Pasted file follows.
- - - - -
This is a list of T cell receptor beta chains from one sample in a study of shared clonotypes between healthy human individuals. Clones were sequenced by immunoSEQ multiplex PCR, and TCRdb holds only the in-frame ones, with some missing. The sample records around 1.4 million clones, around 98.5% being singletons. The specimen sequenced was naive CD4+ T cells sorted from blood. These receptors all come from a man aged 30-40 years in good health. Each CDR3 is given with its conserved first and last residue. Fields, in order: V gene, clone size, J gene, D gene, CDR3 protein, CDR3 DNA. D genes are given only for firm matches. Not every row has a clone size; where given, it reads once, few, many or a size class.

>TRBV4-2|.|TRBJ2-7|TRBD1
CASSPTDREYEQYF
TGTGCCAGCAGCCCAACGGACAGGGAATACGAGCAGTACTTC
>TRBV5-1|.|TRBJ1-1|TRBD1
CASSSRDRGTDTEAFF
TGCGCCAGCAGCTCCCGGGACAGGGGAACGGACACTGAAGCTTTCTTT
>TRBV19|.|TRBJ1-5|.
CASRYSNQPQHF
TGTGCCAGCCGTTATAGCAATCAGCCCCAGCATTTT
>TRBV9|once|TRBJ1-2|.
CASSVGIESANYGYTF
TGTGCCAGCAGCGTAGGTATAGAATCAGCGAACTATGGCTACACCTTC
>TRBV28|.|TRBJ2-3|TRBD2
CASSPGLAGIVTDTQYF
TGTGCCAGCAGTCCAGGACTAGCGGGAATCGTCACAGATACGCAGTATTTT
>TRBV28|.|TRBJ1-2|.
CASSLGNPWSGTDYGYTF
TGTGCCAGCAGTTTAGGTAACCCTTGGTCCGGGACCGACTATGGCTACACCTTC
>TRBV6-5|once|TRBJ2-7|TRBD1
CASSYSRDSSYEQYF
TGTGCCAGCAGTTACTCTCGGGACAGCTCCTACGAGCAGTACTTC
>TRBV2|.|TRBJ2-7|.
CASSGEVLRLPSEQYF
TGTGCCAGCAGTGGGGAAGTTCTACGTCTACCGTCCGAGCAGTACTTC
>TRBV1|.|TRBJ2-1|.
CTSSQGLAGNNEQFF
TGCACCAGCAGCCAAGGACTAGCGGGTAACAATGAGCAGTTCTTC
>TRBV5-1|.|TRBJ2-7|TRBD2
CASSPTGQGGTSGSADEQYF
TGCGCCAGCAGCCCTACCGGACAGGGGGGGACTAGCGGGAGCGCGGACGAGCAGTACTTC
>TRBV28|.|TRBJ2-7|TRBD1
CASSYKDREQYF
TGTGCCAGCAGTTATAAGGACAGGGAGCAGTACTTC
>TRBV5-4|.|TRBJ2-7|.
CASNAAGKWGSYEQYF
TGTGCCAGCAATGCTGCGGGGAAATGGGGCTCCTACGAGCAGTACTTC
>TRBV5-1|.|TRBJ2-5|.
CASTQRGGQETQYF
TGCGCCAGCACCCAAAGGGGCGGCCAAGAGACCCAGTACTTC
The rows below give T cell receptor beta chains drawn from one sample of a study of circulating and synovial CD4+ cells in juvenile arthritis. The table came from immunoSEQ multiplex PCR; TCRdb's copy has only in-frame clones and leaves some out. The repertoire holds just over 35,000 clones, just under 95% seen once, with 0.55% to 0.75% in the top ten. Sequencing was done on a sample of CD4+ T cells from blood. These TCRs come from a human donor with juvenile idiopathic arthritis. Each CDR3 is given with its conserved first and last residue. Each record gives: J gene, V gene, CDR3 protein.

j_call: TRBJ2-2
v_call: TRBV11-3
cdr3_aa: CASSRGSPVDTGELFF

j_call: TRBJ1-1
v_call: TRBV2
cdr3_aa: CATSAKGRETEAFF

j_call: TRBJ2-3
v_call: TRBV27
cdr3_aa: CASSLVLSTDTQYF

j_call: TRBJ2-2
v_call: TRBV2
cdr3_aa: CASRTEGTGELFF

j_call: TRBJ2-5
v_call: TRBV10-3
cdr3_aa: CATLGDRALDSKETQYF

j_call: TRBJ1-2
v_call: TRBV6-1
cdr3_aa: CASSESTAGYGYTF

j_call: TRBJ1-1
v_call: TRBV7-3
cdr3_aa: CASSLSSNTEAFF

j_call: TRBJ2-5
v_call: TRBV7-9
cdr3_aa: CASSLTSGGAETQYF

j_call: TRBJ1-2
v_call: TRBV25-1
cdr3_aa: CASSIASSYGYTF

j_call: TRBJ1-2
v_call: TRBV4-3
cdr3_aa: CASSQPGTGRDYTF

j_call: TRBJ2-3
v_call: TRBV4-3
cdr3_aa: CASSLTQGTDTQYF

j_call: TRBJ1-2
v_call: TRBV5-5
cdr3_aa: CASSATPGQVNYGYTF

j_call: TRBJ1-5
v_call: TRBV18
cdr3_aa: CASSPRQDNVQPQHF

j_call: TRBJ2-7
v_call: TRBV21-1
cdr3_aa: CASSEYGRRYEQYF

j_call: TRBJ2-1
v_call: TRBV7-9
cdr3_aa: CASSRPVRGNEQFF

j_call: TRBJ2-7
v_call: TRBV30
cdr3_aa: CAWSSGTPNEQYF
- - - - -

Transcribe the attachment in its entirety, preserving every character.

This is a list of T cell receptor beta chains from one sample in a study of shared clonotypes between healthy human individuals. Clones were sequenced by immunoSEQ multiplex PCR, and TCRdb holds only the in-frame ones, with some missing. The sample records around 1.4 million clones, around 98.5% being singletons. The specimen sequenced was naive CD4+ T cells sorted from blood. These receptors all come from a man aged 30-40 years in good health. Each CDR3 is given with its conserved first and last residue. Fields, in order: V gene, clone size, J gene, D gene, CDR3 protein, CDR3 DNA. D genes are given only for firm matches. Not every row has a clone size; where given, it reads once, few, many or a size class.

>TRBV4-2|.|TRBJ2-7|TRBD1
CASSPTDREYEQYF
TGTGCCAGCAGCCCAACGGACAGGGAATACGAGCAGTACTTC
>TRBV5-1|.|TRBJ1-1|TRBD1
CASSSRDRGTDTEAFF
TGCGCCAGCAGCTCCCGGGACAGGGGAACGGACACTGAAGCTTTCTTT
>TRBV19|.|TRBJ1-5|.
CASRYSNQPQHF
TGTGCCAGCCGTTATAGCAATCAGCCCCAGCATTTT
>TRBV9|once|TRBJ1-2|.
CASSVGIESANYGYTF
TGTGCCAGCAGCGTAGGTATAGAATCAGCGAACTATGGCTACACCTTC
>TRBV28|.|TRBJ2-3|TRBD2
CASSPGLAGIVTDTQYF
TGTGCCAGCAGTCCAGGACTAGCGGGAATCGTCACAGATACGCAGTATTTT
>TRBV28|.|TRBJ1-2|.
CASSLGNPWSGTDYGYTF
TGTGCCAGCAGTTTAGGTAACCCTTGGTCCGGGACCGACTATGGCTACACCTTC
>TRBV6-5|once|TRBJ2-7|TRBD1
CASSYSRDSSYEQYF
TGTGCCAGCAGTTACTCTCGGGACAGCTCCTACGAGCAGTACTTC
>TRBV2|.|TRBJ2-7|.
CASSGEVLRLPSEQYF
TGTGCCAGCAGTGGGGAAGTTCTACGTCTACCGTCCGAGCAGTACTTC
>TRBV1|.|TRBJ2-1|.
CTSSQGLAGNNEQFF
TGCACCAGCAGCCAAGGACTAGCGGGTAACAATGAGCAGTTCTTC
>TRBV5-1|.|TRBJ2-7|TRBD2
CASSPTGQGGTSGSADEQYF
TGCGCCAGCAGCCCTACCGGACAGGGGGGGACTAGCGGGAGCGCGGACGAGCAGTACTTC
>TRBV28|.|TRBJ2-7|TRBD1
CASSYKDREQYF
TGTGCCAGCAGTTATAAGGACAGGGAGCAGTACTTC
>TRBV5-4|.|TRBJ2-7|.
CASNAAGKWGSYEQYF
TGTGCCAGCAATGCTGCGGGGAAATGGGGCTCCTACGAGCAGTACTTC
>TRBV5-1|.|TRBJ2-5|.
CASTQRGGQETQYF
TGCGCCAGCACCCAAAGGGGCGGCCAAGAGACCCAGTACTTC
The rows below give T cell receptor beta chains drawn from one sample of a study of circulating and synovial CD4+ cells in juvenile arthritis. The table came from immunoSEQ multiplex PCR; TCRdb's copy has only in-frame clones and leaves some out. The repertoire holds just over 35,000 clones, just under 95% seen once, with 0.55% to 0.75% in the top ten. Sequencing was done on a sample of CD4+ T cells from blood. These TCRs come from a human donor with juvenile idiopathic arthritis. Each CDR3 is given with its conserved first and last residue. Each record gives: J gene, V gene, CDR3 protein.

j_call: TRBJ2-2
v_call: TRBV11-3
cdr3_aa: CASSRGSPVDTGELFF

j_call: TRBJ1-1
v_call: TRBV2
cdr3_aa: CATSAKGRETEAFF

j_call: TRBJ2-3
v_call: TRBV27
cdr3_aa: CASSLVLSTDTQYF

j_call: TRBJ2-2
v_call: TRBV2
cdr3_aa: CASRTEGTGELFF

j_call: TRBJ2-5
v_call: TRBV10-3
cdr3_aa: CATLGDRALDSKETQYF

j_call: TRBJ1-2
v_call: TRBV6-1
cdr3_aa: CASSESTAGYGYTF

j_call: TRBJ1-1
v_call: TRBV7-3
cdr3_aa: CASSLSSNTEAFF

j_call: TRBJ2-5
v_call: TRBV7-9
cdr3_aa: CASSLTSGGAETQYF

j_call: TRBJ1-2
v_call: TRBV25-1
cdr3_aa: CASSIASSYGYTF

j_call: TRBJ1-2
v_call: TRBV4-3
cdr3_aa: CASSQPGTGRDYTF

j_call: TRBJ2-3
v_call: TRBV4-3
cdr3_aa: CASSLTQGTDTQYF

j_call: TRBJ1-2
v_call: TRBV5-5
cdr3_aa: CASSATPGQVNYGYTF

j_call: TRBJ1-5
v_call: TRBV18
cdr3_aa: CASSPRQDNVQPQHF

j_call: TRBJ2-7
v_call: TRBV21-1
cdr3_aa: CASSEYGRRYEQYF

j_call: TRBJ2-1
v_call: TRBV7-9
cdr3_aa: CASSRPVRGNEQFF

j_call: TRBJ2-7
v_call: TRBV30
cdr3_aa: CAWSSGTPNEQYF